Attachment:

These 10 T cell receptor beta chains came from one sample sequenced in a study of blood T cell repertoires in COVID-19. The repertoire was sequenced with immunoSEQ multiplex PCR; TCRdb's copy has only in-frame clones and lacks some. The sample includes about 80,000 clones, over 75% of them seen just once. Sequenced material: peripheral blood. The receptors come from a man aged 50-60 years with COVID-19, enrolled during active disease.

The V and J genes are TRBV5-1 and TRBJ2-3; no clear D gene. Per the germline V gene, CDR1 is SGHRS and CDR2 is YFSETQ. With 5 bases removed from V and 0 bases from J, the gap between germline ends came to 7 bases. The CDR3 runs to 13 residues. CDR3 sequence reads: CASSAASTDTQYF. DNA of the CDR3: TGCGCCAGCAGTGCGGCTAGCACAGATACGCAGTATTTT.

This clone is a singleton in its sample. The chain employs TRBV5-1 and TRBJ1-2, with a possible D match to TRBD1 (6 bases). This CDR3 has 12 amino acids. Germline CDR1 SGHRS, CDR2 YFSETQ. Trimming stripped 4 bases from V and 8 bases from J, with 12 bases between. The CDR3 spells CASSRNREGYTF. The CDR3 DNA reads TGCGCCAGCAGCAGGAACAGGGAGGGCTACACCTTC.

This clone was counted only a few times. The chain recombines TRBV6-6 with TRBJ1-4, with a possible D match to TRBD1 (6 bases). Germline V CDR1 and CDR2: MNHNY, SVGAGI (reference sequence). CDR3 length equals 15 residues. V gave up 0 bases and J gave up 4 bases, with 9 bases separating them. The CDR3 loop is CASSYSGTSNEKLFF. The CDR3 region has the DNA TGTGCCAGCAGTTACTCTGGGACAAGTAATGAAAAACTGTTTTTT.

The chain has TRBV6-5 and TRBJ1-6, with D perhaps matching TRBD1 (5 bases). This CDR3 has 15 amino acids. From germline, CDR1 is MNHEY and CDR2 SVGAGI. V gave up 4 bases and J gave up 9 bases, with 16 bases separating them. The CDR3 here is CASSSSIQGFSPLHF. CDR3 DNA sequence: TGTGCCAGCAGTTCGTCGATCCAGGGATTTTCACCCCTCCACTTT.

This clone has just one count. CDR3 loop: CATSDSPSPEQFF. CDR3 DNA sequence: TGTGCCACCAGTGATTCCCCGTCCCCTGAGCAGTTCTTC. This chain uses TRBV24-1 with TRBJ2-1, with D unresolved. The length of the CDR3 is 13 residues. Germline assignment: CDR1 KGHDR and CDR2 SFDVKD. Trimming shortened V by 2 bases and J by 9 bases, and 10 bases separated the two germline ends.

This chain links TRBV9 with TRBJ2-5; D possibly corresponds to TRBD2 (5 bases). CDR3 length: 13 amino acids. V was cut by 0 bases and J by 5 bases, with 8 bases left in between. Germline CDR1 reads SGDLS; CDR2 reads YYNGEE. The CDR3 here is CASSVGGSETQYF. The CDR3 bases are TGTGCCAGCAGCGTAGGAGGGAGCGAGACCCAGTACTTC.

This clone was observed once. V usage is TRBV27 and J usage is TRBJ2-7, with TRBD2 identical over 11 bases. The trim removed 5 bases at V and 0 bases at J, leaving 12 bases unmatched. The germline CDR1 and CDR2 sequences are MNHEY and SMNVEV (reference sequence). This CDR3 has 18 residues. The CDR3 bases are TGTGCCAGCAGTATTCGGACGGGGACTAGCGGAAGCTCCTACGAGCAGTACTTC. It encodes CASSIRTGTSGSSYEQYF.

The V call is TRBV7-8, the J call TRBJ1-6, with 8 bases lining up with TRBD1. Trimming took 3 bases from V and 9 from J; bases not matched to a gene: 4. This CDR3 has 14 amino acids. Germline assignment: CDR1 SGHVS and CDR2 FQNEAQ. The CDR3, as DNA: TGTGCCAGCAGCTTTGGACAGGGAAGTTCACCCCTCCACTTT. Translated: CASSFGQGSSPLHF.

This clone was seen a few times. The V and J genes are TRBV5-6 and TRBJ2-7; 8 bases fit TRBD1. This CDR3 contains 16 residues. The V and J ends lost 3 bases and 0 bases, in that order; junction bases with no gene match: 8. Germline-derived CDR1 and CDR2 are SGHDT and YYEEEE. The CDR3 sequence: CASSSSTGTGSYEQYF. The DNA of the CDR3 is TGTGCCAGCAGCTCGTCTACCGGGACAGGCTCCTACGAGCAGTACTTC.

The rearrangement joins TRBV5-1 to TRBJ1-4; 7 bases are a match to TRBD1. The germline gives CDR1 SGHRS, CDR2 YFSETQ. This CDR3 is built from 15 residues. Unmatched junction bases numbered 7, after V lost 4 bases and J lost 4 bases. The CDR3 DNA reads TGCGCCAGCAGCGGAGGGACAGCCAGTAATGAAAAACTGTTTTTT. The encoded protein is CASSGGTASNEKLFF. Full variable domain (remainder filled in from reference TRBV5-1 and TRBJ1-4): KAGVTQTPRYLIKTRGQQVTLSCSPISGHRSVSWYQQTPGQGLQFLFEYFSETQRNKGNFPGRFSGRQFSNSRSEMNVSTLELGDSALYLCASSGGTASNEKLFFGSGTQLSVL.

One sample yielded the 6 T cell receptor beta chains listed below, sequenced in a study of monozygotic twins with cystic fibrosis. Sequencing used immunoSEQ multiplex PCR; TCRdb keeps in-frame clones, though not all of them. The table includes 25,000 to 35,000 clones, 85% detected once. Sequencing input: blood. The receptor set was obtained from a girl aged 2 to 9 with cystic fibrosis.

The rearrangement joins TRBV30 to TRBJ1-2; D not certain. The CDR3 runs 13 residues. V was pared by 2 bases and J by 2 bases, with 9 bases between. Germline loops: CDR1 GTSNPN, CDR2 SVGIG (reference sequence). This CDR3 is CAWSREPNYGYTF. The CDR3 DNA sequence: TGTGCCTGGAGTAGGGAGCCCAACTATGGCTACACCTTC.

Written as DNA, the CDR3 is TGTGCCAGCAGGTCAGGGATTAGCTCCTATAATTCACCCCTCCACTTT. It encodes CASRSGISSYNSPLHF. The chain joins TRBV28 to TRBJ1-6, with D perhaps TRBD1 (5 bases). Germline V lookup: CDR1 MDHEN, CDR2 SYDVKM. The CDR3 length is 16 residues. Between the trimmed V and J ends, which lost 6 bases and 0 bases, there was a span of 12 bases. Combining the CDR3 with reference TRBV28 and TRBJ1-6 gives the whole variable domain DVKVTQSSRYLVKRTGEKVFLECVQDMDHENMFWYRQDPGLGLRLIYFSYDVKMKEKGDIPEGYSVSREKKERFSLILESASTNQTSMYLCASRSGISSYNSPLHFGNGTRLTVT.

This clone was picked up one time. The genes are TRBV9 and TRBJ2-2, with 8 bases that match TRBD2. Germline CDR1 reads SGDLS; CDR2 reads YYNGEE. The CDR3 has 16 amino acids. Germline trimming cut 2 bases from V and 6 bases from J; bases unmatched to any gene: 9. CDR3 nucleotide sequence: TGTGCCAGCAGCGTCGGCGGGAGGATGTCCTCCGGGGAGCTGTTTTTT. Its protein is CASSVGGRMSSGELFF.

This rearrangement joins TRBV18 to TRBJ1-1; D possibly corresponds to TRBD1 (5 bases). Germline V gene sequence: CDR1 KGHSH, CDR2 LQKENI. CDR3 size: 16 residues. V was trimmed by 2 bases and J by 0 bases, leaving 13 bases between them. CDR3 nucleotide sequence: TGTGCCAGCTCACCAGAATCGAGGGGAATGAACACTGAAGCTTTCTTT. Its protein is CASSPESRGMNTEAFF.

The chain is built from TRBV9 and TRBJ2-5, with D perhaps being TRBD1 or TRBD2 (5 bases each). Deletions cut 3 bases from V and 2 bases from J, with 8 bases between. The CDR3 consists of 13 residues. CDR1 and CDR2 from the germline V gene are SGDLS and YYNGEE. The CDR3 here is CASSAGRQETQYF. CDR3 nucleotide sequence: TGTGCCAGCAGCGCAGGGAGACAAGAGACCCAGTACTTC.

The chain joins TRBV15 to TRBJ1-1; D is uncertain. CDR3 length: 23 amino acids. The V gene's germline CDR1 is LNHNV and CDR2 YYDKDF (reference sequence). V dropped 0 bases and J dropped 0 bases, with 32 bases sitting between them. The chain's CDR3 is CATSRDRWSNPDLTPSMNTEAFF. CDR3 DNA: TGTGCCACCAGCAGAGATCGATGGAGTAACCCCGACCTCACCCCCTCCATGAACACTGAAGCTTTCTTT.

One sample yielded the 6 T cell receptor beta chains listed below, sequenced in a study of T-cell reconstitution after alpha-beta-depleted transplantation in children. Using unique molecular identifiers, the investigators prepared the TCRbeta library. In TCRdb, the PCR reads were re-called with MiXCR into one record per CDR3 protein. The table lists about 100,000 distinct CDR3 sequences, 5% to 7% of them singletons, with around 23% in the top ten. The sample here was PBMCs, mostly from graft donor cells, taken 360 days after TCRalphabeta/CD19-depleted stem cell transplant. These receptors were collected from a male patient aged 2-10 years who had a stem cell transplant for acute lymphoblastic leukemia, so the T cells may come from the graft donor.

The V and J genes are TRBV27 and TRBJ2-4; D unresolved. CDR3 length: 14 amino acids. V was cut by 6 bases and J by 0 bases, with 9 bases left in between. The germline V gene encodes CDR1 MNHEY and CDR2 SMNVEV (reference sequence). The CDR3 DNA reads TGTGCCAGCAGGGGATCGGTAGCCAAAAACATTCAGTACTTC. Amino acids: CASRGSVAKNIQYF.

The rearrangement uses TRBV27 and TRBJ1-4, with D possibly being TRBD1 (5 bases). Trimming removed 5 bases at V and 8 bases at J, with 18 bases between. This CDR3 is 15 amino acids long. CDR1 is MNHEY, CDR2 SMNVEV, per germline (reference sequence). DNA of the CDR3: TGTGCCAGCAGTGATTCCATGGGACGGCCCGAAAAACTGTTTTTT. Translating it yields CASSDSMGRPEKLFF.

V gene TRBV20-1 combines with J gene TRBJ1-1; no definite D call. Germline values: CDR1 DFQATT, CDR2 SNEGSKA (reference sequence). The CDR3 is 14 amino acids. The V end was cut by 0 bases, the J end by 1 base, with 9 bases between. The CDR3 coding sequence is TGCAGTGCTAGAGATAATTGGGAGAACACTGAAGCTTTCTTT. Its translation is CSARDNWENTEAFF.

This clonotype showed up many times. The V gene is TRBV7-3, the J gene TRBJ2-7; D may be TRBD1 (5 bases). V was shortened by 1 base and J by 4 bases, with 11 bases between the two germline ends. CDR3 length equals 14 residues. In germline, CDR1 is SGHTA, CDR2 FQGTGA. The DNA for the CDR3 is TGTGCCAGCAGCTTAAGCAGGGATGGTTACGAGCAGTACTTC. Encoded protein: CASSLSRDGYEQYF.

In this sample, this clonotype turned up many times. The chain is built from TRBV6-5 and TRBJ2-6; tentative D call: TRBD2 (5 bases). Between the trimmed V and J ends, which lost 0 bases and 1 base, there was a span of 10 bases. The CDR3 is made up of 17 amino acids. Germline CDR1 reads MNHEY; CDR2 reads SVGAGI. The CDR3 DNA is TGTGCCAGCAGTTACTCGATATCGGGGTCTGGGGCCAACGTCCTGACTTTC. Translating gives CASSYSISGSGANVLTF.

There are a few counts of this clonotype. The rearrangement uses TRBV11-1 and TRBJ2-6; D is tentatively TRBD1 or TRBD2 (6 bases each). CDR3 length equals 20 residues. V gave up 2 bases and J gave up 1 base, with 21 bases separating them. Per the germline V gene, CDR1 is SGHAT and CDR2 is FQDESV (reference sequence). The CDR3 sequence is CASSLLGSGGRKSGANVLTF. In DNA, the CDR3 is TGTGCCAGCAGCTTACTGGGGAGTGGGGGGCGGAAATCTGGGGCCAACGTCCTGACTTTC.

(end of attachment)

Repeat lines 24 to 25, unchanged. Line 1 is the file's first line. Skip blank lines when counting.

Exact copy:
In this sample, this clonotype turned up many times. The chain is built from TRBV6-5 and TRBJ2-6; tentative D call: TRBD2 (5 bases). Between the trimmed V and J ends, which lost 0 bases and 1 base, there was a span of 10 bases. The CDR3 is made up of 17 amino acids. Germline CDR1 reads MNHEY; CDR2 reads SVGAGI. The CDR3 DNA is TGTGCCAGCAGTTACTCGATATCGGGGTCTGGGGCCAACGTCCTGACTTTC. Translating gives CASSYSISGSGANVLTF.

There are a few counts of this clonotype. The rearrangement uses TRBV11-1 and TRBJ2-6; D is tentatively TRBD1 or TRBD2 (6 bases each). CDR3 length equals 20 residues. V gave up 2 bases and J gave up 1 base, with 21 bases separating them. Per the germline V gene, CDR1 is SGHAT and CDR2 is FQDESV (reference sequence). The CDR3 sequence is CASSLLGSGGRKSGANVLTF. In DNA, the CDR3 is TGTGCCAGCAGCTTACTGGGGAGTGGGGGGCGGAAATCTGGGGCCAACGTCCTGACTTTC.